When buying a business, some entrepreneurs are only looking at it as a source for future ongoing income, or as a way to replace a regular salary. For them, the business' potential for growth is less important than its ability to produce steady revenue.
The flipside of that coin is an entrepreneur who sees buying a business as a long-term investment. Of course, steady and positive revenue is important to them but equally important is the potential that it has for extraordinary growth.
What Kinds of Businesses Have Limited Growth Potential?
Any company where the owner is the business will have more difficulty growing. As an example, let's look at a hairdresser. There's a finite number of customers that a hairdresser can serve over the course of any given month, which means that they can reach a saturation point where scheduling appointments for new customers will become difficult.
Of course, expansion is possible by adding more staff, but it's important to remember that in businesses like these, customer loyalty is usually more closely linked with the individual than with the company. Additionally, a hairdressing salon is further limited by the number of chairs it has.
A business can also be limited in its growth potential if doing so requires a significant monetary investment. For example, if an existing restaurant wants to grow by adding a second location, there will be some important costs associated with buying or leasing real estate and purchasing equipment, fixtures, and accessories for that location. Businesses that aren't tied to a brick and mortar facility are more likely to be scalable and therefore can grow more easily.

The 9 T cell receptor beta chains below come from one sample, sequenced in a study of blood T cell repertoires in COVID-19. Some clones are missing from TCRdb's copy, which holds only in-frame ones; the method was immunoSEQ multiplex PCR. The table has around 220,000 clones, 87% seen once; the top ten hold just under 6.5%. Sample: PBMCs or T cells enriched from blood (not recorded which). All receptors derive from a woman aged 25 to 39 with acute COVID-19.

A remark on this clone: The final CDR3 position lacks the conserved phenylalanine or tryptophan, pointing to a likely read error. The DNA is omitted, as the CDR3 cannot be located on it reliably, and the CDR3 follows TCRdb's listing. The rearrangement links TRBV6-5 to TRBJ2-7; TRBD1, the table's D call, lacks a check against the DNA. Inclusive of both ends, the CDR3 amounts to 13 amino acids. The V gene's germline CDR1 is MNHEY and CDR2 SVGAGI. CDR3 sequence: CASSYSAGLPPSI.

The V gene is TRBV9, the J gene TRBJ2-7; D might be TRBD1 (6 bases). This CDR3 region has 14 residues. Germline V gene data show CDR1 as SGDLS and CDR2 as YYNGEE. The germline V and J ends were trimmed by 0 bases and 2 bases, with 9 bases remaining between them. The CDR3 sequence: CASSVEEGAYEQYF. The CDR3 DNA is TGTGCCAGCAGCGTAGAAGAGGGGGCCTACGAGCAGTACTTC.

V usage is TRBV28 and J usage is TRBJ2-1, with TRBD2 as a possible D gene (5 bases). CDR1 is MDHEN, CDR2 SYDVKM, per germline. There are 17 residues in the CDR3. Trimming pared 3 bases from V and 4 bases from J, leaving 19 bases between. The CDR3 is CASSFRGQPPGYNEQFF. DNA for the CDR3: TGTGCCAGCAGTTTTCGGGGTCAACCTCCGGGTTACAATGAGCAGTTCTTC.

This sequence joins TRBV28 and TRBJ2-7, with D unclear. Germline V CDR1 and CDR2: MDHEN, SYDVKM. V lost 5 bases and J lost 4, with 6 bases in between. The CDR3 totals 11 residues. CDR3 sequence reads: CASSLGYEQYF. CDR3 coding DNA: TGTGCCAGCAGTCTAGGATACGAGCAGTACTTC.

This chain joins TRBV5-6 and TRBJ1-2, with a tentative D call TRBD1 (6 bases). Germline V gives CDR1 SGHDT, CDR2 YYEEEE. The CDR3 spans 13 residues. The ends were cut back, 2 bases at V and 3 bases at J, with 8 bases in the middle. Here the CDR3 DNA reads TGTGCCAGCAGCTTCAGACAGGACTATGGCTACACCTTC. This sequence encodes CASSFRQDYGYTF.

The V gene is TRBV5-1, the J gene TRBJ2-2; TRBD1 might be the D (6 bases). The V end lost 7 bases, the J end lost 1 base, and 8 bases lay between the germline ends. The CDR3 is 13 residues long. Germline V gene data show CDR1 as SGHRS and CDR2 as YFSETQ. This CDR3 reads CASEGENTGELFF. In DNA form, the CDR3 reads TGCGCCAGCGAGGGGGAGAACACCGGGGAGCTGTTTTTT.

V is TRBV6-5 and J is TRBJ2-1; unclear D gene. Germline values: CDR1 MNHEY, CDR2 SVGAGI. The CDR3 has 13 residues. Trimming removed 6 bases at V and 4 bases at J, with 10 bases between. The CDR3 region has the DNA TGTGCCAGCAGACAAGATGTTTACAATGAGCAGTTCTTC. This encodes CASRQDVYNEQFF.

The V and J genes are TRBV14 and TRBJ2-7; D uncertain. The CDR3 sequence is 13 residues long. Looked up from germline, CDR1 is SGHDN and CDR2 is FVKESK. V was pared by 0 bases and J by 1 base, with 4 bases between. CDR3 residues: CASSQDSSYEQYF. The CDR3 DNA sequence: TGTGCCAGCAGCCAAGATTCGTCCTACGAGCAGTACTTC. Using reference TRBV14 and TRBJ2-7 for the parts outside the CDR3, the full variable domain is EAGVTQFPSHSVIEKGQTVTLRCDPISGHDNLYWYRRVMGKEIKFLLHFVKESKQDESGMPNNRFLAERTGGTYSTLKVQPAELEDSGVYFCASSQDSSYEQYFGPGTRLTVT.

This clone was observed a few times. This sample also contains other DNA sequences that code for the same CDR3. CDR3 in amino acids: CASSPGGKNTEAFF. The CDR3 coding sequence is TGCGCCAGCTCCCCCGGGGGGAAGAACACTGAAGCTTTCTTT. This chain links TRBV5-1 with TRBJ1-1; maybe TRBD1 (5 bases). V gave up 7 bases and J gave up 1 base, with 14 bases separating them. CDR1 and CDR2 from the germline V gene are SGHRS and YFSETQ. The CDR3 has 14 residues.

Strategies for Growth to Keep In Mind When Buying a Business
Business growth means expanding the customer base. Many strategies can help you get more customers and grow your business. Here are just a few:
- Invest more in your marketing: an excellent way to increase awareness of your brand among the public is to spend more time and money on your marketing. You may want to consider a comprehensive marketing plan that includes an important online element.
- Increase your capacity: you may eventually be in the enviable position of having to turn potential customers away because your company doesn't have the capacity to serve them. Increasing your capacity may require purchasing more equipment, adding more employees, and expanding your facilities or relocating to a larger space.
- Expand your business footprint: this is achieved by making your products or services available to customers that had been previously beyond your reach. Examples of this can include a store that opens a new location in a different area or a plumbing company that expands its service area to include a neighborhood or town that was previously excluded.